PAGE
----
I’m sure everyone has heard of the famous saying – slow and steady wins the race. This is the morale of the story about the quick hare losing the race against the slow-moving tortoise. Essentially, it means that even an average person can achieve success through persistent and consistent efforts. I still remind myself about this story when I get impatient and start wishing for faster results with my efforts to do better at work, savings, investments and relationships i.e. prioritising instant gratification over delayed gratification.
I also understand how a combination of bad decisions, unfortunate circumstances and bad luck can cause a person with a normal life to spiral down into anxiety and depression i.e. spin out of control. I have seen this happen once to my dad after he got retrenched in China and had to return to Singapore. And I have experienced this once when I was jobless for a few months after graduation in a foreign country. Both were mild cases as we were able to recover within one year. Serious cases can stretch for years and they can have disastrous consequences for yourself and the people around you.
Even in mild cases like ours, the impact of this downward spiral is terrible enough. You can ask my mum and wife about it and they still remember what it was like. There’s something else that successful people keep going on about – failure makes a person stronger, which suggests overcoming it should result in success. I have to admit that I don’t buy into this as much as I probably should. I keep thinking it depends on so many factors that odds are failures will more likely end up crippling a person than the other way around.
The number of failures, personality and tenacity of the person, influence of the family and external environment, etc. Any one of them can cause a person to be knocked down and never get back. So I do find it annoying when people talk about how overcoming their past failures made them such a success. That’s because you survived them. Doesn’t mean others can do the same just by believing in you.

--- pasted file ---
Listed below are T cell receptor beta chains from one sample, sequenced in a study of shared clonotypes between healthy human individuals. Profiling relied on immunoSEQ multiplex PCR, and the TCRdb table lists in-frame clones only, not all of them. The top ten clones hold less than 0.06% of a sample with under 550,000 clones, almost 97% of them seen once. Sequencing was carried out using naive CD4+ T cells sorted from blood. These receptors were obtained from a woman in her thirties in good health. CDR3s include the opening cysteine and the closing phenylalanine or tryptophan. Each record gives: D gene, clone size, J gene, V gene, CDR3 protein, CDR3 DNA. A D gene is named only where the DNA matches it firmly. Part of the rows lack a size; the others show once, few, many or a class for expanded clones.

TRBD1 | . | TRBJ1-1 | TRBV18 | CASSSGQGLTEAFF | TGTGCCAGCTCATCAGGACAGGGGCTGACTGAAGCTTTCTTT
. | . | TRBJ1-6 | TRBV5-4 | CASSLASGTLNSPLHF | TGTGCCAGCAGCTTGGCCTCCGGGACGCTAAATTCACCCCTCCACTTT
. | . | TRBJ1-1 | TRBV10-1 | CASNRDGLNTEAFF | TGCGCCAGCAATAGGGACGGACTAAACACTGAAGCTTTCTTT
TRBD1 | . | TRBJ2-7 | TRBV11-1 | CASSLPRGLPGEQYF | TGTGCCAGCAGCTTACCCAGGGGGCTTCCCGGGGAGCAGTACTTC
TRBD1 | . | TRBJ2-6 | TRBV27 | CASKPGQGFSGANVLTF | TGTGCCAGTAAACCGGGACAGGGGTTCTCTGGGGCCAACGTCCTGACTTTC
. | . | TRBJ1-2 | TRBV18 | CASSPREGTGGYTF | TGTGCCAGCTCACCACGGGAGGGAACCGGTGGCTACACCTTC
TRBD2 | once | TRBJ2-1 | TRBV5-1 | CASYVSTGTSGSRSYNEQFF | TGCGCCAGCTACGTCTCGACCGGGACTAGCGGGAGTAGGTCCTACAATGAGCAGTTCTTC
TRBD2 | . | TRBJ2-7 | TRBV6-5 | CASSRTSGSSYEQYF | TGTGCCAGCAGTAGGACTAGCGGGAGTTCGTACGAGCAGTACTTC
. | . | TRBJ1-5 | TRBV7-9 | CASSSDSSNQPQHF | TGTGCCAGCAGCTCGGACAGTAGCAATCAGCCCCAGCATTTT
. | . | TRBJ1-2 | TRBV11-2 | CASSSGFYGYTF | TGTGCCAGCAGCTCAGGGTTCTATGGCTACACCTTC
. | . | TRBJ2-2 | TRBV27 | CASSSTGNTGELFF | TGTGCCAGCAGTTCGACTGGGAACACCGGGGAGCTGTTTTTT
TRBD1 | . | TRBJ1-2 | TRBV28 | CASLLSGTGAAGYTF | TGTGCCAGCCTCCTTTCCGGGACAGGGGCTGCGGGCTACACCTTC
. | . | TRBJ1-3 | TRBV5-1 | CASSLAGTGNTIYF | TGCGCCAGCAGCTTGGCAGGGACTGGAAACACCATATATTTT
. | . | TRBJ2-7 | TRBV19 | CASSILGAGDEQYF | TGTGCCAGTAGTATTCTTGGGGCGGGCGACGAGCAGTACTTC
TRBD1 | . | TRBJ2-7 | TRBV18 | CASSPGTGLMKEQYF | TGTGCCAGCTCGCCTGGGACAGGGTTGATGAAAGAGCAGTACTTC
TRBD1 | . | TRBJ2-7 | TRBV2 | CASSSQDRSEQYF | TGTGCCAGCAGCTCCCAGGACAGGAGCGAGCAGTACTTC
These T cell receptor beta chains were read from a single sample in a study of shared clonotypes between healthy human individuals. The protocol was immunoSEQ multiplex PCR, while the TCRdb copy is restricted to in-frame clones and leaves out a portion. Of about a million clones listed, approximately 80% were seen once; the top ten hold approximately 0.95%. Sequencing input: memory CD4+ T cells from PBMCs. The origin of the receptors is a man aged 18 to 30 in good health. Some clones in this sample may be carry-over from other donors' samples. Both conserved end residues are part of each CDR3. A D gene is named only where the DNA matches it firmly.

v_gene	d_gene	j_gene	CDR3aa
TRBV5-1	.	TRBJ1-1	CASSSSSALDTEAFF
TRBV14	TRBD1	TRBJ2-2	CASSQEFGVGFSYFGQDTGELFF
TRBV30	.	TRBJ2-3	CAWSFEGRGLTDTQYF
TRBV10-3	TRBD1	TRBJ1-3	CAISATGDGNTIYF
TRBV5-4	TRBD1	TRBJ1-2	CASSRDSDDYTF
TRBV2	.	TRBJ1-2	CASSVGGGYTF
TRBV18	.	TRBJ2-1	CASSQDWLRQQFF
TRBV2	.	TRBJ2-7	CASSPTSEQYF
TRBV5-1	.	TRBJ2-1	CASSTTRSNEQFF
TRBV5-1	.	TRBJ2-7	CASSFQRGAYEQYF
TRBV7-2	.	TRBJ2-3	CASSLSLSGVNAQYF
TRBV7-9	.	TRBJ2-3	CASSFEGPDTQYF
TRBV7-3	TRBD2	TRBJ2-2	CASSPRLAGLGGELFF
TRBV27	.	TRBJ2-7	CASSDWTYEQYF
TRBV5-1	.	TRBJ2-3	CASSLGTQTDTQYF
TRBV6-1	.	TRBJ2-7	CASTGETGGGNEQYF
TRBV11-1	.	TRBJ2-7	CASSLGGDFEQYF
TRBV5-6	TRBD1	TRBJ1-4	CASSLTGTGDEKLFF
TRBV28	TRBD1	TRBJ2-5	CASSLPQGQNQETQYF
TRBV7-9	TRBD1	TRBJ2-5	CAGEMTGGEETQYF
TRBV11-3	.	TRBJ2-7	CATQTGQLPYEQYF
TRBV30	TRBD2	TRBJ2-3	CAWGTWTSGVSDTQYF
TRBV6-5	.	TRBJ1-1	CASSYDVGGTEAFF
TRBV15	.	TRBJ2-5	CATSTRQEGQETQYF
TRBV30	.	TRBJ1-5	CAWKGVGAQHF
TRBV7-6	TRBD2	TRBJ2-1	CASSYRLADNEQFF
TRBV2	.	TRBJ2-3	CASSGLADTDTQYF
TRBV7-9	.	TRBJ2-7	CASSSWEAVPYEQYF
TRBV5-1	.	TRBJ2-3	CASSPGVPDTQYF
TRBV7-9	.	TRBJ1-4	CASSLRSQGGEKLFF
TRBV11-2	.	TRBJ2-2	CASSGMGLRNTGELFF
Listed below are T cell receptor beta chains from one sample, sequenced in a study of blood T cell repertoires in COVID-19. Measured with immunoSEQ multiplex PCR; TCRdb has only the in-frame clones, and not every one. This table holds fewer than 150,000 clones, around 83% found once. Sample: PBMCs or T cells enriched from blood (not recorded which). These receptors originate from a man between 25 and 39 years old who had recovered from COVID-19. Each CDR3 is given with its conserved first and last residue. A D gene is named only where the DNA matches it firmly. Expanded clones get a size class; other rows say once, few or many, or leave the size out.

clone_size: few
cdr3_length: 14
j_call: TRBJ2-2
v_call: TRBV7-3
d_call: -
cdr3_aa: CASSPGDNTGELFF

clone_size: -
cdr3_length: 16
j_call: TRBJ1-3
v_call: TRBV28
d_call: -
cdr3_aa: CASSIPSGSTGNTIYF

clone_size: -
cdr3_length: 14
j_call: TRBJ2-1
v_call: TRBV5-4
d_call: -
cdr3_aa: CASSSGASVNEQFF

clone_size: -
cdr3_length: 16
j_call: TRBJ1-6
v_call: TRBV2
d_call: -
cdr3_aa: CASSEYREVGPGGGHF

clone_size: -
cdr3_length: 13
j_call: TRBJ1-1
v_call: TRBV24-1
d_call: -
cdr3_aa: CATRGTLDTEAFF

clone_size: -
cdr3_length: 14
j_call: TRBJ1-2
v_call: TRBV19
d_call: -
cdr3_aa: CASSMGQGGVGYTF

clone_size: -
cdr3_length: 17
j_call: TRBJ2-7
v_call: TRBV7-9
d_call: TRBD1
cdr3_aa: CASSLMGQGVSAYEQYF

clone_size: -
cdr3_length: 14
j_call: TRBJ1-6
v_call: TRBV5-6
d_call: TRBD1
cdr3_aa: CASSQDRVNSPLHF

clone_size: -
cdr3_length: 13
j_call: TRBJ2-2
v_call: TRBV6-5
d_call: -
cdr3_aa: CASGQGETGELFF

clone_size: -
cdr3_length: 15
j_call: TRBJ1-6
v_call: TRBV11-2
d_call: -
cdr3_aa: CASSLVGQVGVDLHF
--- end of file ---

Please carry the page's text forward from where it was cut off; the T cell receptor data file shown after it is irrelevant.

I’m not saying failures are not important, just that you will learn something painful enough to remember for the rest of your life. Whether you can take that learning experience forward is entirely up to you and it’s okay if you don’t manage to do it. I want to say I persevered, kept believing in myself, and that’s how I broke that wall down. But I would be lying. I had almost given up and just about ready to throw in the towel. Even my wife (then girlfriend) who was supporting me the entire way was getting increasingly frustrated as she struggled with her own work issues. It came down to dumb luck that saved us from the deep hole we were in, which was about to get a whole lot deeper if it didn’t happen.
So yes. I believe in luck just as much as I believe in our efforts that got us to where we are today. That one bad life experience 8 years ago just after we graduated shaped much of our core beliefs, values and attitudes. How essential it is just to keep taking one step forward at a time even when you have no idea where you are heading or you end up moving backwards. That it is not about the pace of progress but how steady and stable the progress you have made is. Spend most of your time building the foundation and you will be surprised how quickly you can level up after. We may behave differently from the past because our personal and financial circumstances have changed. But some things stick to you for a lifetime and hopefully for the better.